Beekeepers have medicated their colonies and are reporting fairly
good conditions at this time.
The beginnings of a
sub-tropical depression in the Florida Straits brought abundant
moisture to many southern and some central Peninsula areas. The
storm passed over southern localities and off the east coast
during the beginning of October. Cool and mostly dry weather
prevailed at the major stations. Daytime highs were in the 70s
and 80s, while nighttime lows were in the 50s and 60s.
Most of the migrating bees are back to the State. Some of them
will come back in the winter time. Some beekeepers have not been
too pleased with the Brazilian pepper crop. The rain storms on
the southeastern part of Florida eliminated the Brazilian pepper
crop. The floods were as bad as last year. The Brazilian pepper
crop was very short this season. The golden rod and a lot of
wild flowers are blooming in South Florida. The rains have been
good for plants for a winter store.
Demand for Florida honey is very light. Prices are much lower.
Beekeepers reported having wrapped up preparations for winter.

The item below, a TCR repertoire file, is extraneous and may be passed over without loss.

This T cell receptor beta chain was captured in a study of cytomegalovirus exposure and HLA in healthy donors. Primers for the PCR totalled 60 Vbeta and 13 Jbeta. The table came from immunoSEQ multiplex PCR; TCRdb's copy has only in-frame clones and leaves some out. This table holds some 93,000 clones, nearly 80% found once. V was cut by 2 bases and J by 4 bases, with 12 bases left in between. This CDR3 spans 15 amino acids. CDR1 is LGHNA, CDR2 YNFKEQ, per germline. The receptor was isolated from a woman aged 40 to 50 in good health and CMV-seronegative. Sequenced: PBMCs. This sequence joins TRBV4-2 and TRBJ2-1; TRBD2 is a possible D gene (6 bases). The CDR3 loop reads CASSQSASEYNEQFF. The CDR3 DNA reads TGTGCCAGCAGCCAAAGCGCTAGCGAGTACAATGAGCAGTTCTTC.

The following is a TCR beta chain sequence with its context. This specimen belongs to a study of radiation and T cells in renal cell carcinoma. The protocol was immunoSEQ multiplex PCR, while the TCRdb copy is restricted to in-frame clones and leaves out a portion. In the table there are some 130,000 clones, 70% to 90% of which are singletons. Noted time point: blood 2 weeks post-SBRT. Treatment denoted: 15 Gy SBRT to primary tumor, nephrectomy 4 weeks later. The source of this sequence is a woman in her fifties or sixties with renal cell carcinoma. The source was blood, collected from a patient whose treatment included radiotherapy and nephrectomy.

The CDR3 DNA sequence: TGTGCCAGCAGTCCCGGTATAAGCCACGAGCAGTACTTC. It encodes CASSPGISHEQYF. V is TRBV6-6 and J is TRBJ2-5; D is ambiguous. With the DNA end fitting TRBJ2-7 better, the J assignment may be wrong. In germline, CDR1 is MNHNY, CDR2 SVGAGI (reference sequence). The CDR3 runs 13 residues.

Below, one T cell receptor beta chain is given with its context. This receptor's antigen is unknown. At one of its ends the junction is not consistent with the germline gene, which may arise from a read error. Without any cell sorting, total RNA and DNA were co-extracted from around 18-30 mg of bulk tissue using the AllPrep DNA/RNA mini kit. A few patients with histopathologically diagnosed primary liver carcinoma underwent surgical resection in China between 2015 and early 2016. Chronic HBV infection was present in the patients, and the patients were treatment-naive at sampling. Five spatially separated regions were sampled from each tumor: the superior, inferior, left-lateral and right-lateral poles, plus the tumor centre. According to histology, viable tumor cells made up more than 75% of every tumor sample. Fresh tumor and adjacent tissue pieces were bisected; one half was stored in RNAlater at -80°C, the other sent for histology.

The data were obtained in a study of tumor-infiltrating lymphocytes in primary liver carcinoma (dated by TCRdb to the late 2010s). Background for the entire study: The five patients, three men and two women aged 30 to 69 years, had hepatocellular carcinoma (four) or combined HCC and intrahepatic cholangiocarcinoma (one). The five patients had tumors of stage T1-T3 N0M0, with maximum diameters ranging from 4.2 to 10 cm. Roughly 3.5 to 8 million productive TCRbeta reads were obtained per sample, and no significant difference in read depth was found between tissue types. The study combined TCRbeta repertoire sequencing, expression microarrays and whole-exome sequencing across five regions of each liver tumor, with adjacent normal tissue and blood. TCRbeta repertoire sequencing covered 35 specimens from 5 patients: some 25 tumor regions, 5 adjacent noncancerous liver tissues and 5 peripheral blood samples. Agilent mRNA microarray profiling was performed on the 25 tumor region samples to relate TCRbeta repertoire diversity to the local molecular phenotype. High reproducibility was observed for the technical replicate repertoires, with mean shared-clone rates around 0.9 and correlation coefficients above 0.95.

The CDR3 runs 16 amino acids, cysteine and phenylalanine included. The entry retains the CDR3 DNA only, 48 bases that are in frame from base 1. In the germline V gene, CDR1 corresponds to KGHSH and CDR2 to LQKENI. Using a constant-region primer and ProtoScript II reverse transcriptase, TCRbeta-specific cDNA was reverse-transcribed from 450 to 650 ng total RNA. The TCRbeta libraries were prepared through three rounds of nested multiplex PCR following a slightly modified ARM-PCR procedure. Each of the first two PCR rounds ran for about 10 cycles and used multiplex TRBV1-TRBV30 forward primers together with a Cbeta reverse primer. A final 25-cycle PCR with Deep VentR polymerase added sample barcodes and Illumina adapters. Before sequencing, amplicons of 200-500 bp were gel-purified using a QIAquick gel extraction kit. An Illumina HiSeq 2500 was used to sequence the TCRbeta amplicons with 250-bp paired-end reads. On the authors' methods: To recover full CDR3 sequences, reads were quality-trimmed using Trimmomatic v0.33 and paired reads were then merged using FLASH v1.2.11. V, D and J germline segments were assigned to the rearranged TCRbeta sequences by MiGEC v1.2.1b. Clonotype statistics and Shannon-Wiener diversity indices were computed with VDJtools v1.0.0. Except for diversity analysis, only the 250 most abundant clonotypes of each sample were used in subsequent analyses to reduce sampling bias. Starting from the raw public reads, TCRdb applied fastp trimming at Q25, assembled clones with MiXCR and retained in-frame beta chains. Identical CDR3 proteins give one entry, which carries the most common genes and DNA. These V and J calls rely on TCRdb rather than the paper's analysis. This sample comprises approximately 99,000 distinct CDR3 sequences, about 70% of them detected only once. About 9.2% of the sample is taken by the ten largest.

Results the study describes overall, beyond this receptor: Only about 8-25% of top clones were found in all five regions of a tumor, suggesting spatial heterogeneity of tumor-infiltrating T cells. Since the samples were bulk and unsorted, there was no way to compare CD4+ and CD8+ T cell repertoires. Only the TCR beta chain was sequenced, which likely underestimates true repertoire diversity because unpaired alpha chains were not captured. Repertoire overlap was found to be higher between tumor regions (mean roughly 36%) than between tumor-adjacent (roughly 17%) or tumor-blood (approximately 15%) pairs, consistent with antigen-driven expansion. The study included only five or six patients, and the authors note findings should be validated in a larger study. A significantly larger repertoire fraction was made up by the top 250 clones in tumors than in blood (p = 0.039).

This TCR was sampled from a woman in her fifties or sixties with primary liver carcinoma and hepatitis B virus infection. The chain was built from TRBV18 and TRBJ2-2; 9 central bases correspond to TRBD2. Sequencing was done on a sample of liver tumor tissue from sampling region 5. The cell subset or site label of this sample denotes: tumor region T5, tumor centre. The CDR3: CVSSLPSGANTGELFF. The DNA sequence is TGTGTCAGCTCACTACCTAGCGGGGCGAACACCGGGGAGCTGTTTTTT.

Bees were gathered into yards earlier this month to over winter.
Weather was fairly mild the first half of October, allowing beekeepers
to medicate and check on hive condition, followed by wet and
cooler the latter part of the month. Some hives will be transported
to California by the end of November allowing brood to gain full
strength before pollination begins.
The fall honey flow
for colonies overwintering in the state improved over the month.
The August and September poor flow turned to better than expected
due to frequent rainfall and above average temperatures. The
first four days of the month temperatures were ten to fifteen
degrees above normal throughout the state. The sixth of the month
the high and low at O'Hare airport Chicago was 48 and 34, which
was sixteen degrees below normal. The seventh of the month most
of the state reported the first killing frost. O'Hare reported
the Chicago temperature of thirty which tied the record low for
that date. Most of southern and central section reported freezing
temperature of thirty-two or below. This was in contrast to warm
temperatures reported from the thirteenth until the end of the
month. Most sections in the state reported high temperatures